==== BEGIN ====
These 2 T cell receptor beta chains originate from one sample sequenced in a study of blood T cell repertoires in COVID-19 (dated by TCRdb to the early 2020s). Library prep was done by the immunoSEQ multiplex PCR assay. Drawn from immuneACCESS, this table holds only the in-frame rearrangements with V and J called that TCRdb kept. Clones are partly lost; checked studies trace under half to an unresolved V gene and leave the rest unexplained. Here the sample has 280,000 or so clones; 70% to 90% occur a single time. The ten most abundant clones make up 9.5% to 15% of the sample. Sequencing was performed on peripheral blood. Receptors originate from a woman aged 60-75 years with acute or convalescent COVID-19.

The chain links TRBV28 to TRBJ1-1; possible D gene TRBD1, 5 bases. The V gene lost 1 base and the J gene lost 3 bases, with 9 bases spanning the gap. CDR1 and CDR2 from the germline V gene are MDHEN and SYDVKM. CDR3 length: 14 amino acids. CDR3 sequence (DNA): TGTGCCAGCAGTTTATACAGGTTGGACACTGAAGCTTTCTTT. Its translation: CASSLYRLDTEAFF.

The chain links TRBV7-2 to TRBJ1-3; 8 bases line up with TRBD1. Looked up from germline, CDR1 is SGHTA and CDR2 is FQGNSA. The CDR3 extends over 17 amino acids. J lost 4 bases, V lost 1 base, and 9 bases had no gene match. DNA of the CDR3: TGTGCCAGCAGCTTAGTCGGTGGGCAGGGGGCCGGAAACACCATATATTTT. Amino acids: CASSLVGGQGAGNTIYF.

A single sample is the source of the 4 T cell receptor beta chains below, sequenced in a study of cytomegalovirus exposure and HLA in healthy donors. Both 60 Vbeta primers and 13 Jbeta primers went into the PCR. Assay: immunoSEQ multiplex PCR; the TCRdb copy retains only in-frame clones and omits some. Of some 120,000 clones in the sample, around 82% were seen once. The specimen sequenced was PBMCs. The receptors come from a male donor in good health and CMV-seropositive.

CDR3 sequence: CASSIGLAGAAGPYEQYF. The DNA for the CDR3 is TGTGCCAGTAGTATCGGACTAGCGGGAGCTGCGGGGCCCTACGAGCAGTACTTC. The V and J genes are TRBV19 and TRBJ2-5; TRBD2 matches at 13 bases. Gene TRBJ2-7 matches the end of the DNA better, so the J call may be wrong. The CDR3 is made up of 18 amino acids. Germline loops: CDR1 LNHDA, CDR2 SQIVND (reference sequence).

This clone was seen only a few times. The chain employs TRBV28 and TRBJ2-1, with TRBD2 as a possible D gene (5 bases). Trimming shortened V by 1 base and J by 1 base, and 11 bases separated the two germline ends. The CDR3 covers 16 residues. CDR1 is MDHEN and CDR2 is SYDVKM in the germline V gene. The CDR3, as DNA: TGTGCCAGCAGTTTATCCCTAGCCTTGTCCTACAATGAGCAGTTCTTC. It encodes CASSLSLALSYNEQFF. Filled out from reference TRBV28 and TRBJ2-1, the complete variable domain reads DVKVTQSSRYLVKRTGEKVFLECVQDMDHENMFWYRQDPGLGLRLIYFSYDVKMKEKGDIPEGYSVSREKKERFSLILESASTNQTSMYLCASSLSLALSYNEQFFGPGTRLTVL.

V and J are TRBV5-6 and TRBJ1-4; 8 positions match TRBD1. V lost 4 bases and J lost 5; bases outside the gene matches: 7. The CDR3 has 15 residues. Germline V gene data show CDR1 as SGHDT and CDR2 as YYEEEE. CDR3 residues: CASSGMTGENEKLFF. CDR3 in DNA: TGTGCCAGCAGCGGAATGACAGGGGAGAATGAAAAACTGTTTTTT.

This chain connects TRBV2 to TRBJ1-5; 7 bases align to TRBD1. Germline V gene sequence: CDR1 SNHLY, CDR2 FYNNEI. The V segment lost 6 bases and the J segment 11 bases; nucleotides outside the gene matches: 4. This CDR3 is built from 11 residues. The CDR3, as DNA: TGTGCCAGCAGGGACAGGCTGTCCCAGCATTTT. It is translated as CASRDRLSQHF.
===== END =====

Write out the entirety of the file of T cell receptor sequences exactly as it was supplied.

These 2 T cell receptor beta chains originate from one sample sequenced in a study of blood T cell repertoires in COVID-19 (dated by TCRdb to the early 2020s). Library prep was done by the immunoSEQ multiplex PCR assay. Drawn from immuneACCESS, this table holds only the in-frame rearrangements with V and J called that TCRdb kept. Clones are partly lost; checked studies trace under half to an unresolved V gene and leave the rest unexplained. Here the sample has 280,000 or so clones; 70% to 90% occur a single time. The ten most abundant clones make up 9.5% to 15% of the sample. Sequencing was performed on peripheral blood. Receptors originate from a woman aged 60-75 years with acute or convalescent COVID-19.

The chain links TRBV28 to TRBJ1-1; possible D gene TRBD1, 5 bases. The V gene lost 1 base and the J gene lost 3 bases, with 9 bases spanning the gap. CDR1 and CDR2 from the germline V gene are MDHEN and SYDVKM. CDR3 length: 14 amino acids. CDR3 sequence (DNA): TGTGCCAGCAGTTTATACAGGTTGGACACTGAAGCTTTCTTT. Its translation: CASSLYRLDTEAFF.

The chain links TRBV7-2 to TRBJ1-3; 8 bases line up with TRBD1. Looked up from germline, CDR1 is SGHTA and CDR2 is FQGNSA. The CDR3 extends over 17 amino acids. J lost 4 bases, V lost 1 base, and 9 bases had no gene match. DNA of the CDR3: TGTGCCAGCAGCTTAGTCGGTGGGCAGGGGGCCGGAAACACCATATATTTT. Amino acids: CASSLVGGQGAGNTIYF.

A single sample is the source of the 4 T cell receptor beta chains below, sequenced in a study of cytomegalovirus exposure and HLA in healthy donors. Both 60 Vbeta primers and 13 Jbeta primers went into the PCR. Assay: immunoSEQ multiplex PCR; the TCRdb copy retains only in-frame clones and omits some. Of some 120,000 clones in the sample, around 82% were seen once. The specimen sequenced was PBMCs. The receptors come from a male donor in good health and CMV-seropositive.

CDR3 sequence: CASSIGLAGAAGPYEQYF. The DNA for the CDR3 is TGTGCCAGTAGTATCGGACTAGCGGGAGCTGCGGGGCCCTACGAGCAGTACTTC. The V and J genes are TRBV19 and TRBJ2-5; TRBD2 matches at 13 bases. Gene TRBJ2-7 matches the end of the DNA better, so the J call may be wrong. The CDR3 is made up of 18 amino acids. Germline loops: CDR1 LNHDA, CDR2 SQIVND (reference sequence).

This clone was seen only a few times. The chain employs TRBV28 and TRBJ2-1, with TRBD2 as a possible D gene (5 bases). Trimming shortened V by 1 base and J by 1 base, and 11 bases separated the two germline ends. The CDR3 covers 16 residues. CDR1 is MDHEN and CDR2 is SYDVKM in the germline V gene. The CDR3, as DNA: TGTGCCAGCAGTTTATCCCTAGCCTTGTCCTACAATGAGCAGTTCTTC. It encodes CASSLSLALSYNEQFF. Filled out from reference TRBV28 and TRBJ2-1, the complete variable domain reads DVKVTQSSRYLVKRTGEKVFLECVQDMDHENMFWYRQDPGLGLRLIYFSYDVKMKEKGDIPEGYSVSREKKERFSLILESASTNQTSMYLCASSLSLALSYNEQFFGPGTRLTVL.

V and J are TRBV5-6 and TRBJ1-4; 8 positions match TRBD1. V lost 4 bases and J lost 5; bases outside the gene matches: 7. The CDR3 has 15 residues. Germline V gene data show CDR1 as SGHDT and CDR2 as YYEEEE. CDR3 residues: CASSGMTGENEKLFF. CDR3 in DNA: TGTGCCAGCAGCGGAATGACAGGGGAGAATGAAAAACTGTTTTTT.

This chain connects TRBV2 to TRBJ1-5; 7 bases align to TRBD1. Germline V gene sequence: CDR1 SNHLY, CDR2 FYNNEI. The V segment lost 6 bases and the J segment 11 bases; nucleotides outside the gene matches: 4. This CDR3 is built from 11 residues. The CDR3, as DNA: TGTGCCAGCAGGGACAGGCTGTCCCAGCATTTT. It is translated as CASRDRLSQHF.